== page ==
Garden Coach's Blog for Gardeners

In Praise of Native Plants

By: gardencoach, 2:54 AM GMT on December 16, 2012

Native plants give us a sense of where we are in this great land of ours.
-Lady Bird Johnson

Native plant cultivation can enrich your understanding of whatever sliver of the planet you inhabit by teaching you how plants, soils and animals interact. Growing native plants is not only personally rewarding, it is a powerful way for one gardener to provide food and shelter for native animals and in the process help right the imbalance created by habitat and ecosystem destruction. Lady Bird was right. In a time when the growing homogeneity of the built landscape sometimes makes us feel that no matter where we travel we could be anywhere, it is the landscapes native to a place that provide its essence, its identity, its connection to ourselves.

Maple grove in Arkansas

There are many reasons why gardening with native plants is a good idea, and most of them are because native species have completely adapted to the local soil conditions and climates where they naturally occur. Simply put, they require less maintenance. This means that unless they are riparian or bog plants, they get along with less water because periods of bloom and dormancy are in harmony with wet and dry seasons. These plants neither require nor desire fertilizer; in fact, they can be damaged or even killed by getting too many nutrients beyond those naturally available to them. Similarly, they have developed natural resistance to pests so tend not to fall prey to infestations. But it’s the animal life these plants support that is the attraction for most of us.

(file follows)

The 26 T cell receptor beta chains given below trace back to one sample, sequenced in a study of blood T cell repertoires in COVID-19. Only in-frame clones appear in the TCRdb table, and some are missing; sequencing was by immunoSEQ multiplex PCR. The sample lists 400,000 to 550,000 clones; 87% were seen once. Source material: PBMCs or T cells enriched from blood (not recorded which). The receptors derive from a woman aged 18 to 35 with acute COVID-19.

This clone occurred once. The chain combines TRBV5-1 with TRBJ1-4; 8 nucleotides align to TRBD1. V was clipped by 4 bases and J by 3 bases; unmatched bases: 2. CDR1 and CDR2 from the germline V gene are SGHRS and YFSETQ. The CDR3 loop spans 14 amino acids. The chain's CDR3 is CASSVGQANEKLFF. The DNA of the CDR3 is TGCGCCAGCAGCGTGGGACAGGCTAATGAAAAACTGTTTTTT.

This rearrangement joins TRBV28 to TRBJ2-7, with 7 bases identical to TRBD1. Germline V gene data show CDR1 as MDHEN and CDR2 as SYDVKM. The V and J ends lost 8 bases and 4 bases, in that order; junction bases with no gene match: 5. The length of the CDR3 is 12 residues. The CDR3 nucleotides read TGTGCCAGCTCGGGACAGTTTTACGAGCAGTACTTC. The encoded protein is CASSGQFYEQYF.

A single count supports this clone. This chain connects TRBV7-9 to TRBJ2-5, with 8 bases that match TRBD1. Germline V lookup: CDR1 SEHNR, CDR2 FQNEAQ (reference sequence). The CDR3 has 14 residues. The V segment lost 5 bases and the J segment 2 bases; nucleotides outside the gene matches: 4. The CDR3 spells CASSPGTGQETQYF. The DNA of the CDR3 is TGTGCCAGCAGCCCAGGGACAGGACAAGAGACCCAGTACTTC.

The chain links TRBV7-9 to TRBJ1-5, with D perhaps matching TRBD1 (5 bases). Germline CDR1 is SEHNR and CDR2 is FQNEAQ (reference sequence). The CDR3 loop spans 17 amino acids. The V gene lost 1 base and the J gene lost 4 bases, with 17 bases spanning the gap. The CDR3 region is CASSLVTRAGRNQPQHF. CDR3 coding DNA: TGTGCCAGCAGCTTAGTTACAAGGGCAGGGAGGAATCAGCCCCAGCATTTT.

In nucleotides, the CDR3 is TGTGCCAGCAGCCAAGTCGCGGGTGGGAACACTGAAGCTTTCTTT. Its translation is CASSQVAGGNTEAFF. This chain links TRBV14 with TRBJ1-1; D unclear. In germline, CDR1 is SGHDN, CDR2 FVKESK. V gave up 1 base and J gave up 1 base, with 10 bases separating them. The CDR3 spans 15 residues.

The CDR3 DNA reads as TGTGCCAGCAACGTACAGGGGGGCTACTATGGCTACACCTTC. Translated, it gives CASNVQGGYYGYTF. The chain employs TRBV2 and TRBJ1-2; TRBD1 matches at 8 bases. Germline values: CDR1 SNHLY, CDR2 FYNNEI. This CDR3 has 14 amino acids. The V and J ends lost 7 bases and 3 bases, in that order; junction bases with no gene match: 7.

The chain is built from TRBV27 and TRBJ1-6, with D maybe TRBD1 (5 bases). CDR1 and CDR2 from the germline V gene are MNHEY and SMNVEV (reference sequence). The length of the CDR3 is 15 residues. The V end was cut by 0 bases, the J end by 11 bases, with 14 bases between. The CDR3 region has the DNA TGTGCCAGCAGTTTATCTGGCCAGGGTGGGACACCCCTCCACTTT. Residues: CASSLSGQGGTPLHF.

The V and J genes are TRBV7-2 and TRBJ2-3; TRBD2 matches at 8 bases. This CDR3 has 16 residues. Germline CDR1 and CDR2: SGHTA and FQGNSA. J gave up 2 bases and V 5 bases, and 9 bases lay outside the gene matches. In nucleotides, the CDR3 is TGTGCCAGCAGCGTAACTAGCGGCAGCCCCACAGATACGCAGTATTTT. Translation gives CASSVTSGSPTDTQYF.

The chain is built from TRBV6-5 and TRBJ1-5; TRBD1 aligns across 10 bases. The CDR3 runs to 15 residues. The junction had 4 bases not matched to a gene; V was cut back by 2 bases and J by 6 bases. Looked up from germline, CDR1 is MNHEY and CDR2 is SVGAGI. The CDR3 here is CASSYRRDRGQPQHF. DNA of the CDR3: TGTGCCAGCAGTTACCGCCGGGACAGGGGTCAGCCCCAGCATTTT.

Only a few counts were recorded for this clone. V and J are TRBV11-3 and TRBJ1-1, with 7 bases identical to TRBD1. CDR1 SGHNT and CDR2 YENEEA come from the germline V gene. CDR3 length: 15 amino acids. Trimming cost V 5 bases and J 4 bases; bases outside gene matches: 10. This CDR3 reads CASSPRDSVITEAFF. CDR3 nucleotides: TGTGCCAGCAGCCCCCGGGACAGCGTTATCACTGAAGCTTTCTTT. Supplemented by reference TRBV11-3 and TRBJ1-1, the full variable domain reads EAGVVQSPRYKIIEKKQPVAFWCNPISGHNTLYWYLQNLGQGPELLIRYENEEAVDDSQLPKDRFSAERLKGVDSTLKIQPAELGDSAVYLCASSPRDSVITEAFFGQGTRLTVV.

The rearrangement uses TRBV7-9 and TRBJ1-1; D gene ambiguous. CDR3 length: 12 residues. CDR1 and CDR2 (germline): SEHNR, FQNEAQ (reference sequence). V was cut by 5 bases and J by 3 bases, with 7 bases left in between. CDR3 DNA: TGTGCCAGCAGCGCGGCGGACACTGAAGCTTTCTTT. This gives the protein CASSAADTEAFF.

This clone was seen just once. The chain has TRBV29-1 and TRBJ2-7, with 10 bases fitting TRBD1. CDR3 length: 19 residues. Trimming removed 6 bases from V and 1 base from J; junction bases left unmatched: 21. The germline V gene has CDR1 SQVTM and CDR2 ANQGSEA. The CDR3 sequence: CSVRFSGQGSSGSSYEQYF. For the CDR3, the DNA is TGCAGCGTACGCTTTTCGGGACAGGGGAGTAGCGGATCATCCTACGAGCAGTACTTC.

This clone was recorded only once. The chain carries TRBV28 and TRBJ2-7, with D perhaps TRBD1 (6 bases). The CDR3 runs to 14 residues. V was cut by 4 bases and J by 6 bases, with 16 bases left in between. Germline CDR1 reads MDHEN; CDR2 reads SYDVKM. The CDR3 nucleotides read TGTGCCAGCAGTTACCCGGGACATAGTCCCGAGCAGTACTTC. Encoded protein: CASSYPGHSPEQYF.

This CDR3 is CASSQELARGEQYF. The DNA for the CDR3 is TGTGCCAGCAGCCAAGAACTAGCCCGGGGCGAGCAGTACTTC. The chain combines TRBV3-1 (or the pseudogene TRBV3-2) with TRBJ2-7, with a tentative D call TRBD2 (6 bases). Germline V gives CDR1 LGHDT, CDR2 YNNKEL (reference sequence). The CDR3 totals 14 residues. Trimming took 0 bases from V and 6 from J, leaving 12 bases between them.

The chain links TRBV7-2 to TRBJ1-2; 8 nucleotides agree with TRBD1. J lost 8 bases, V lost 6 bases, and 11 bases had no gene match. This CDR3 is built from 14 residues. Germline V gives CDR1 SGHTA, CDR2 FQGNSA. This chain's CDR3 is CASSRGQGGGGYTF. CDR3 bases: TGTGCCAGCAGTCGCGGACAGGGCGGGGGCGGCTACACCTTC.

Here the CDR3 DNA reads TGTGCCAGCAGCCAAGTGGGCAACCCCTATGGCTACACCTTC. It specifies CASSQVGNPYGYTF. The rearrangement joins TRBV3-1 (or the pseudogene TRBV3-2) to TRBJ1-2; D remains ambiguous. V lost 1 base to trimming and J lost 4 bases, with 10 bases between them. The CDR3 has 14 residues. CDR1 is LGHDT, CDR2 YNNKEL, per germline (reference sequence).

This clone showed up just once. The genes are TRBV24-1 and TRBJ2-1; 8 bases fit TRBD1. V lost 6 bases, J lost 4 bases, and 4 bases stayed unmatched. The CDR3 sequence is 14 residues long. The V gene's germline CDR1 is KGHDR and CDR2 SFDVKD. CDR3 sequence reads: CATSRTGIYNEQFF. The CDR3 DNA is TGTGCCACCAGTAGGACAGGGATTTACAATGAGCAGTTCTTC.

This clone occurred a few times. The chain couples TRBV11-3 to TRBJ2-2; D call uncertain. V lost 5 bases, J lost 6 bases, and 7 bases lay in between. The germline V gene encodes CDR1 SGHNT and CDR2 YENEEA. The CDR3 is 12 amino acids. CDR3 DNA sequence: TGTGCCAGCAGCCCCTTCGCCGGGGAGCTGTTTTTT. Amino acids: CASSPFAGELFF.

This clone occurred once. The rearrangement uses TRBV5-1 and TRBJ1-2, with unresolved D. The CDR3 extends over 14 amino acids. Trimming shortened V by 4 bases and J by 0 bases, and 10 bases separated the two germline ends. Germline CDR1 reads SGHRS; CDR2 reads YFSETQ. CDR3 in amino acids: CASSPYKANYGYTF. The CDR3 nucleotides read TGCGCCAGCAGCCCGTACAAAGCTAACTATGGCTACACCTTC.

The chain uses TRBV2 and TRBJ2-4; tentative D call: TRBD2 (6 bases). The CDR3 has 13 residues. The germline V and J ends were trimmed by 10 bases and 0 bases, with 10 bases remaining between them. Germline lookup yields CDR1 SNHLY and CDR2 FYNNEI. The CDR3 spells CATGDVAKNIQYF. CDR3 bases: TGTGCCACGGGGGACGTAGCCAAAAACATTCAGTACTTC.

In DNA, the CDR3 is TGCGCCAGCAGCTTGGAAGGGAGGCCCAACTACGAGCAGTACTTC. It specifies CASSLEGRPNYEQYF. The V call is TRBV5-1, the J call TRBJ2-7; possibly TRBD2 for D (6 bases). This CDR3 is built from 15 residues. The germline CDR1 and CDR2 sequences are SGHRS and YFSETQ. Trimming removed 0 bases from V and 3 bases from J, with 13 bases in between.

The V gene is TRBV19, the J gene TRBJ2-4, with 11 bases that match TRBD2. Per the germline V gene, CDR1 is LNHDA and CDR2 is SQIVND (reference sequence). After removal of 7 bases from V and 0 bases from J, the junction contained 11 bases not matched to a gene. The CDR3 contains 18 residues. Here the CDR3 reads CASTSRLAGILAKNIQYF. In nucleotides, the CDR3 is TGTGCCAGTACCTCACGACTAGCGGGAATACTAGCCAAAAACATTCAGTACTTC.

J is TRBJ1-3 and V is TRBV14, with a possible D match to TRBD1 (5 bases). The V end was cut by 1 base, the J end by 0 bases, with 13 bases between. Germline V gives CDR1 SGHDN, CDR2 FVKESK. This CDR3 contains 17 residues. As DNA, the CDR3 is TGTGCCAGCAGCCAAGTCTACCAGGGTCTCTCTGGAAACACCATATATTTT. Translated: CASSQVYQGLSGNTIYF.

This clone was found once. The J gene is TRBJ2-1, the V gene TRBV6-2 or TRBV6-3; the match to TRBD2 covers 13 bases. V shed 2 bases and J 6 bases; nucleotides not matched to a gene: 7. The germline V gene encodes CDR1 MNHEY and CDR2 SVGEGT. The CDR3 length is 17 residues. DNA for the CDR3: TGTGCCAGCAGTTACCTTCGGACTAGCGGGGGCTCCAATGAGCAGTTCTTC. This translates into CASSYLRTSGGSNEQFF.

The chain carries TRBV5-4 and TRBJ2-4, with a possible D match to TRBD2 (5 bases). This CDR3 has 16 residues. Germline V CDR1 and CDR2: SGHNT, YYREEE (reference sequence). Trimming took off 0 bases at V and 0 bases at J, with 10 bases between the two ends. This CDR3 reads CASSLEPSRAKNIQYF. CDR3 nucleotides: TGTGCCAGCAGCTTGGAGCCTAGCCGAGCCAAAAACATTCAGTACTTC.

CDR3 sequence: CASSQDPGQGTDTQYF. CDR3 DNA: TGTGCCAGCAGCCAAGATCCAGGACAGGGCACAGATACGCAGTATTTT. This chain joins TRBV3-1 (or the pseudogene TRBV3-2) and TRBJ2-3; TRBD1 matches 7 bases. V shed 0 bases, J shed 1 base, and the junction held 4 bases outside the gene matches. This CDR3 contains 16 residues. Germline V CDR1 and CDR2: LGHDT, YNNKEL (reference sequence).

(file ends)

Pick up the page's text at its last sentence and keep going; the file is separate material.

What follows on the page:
Whether you’re a new gardener or one with experience but with not as much confidence as you might like, the prospect of growing native plants can add yet another complication to the many decisions you are faced with. The topic can excite or infuriate – it’s that emotional. Some people garden with natives exclusively, and have very strict rules against using “exotics”, or non-natives, from other parts of the world. At the other end of the continuum are those who simply reject the idea of natives and prefer a landscape that uses plants from Asia or Europe to create a certain “look” that bears utterly no resemblance to where they actually live. Others (like me, for instance) like to mix natives with non-natives that do well in their particular climate. You have to listen to the arguments on both sides and make up your own mind about this. There are many ways to grow and appreciate native plants.

Butterfly on Coneflower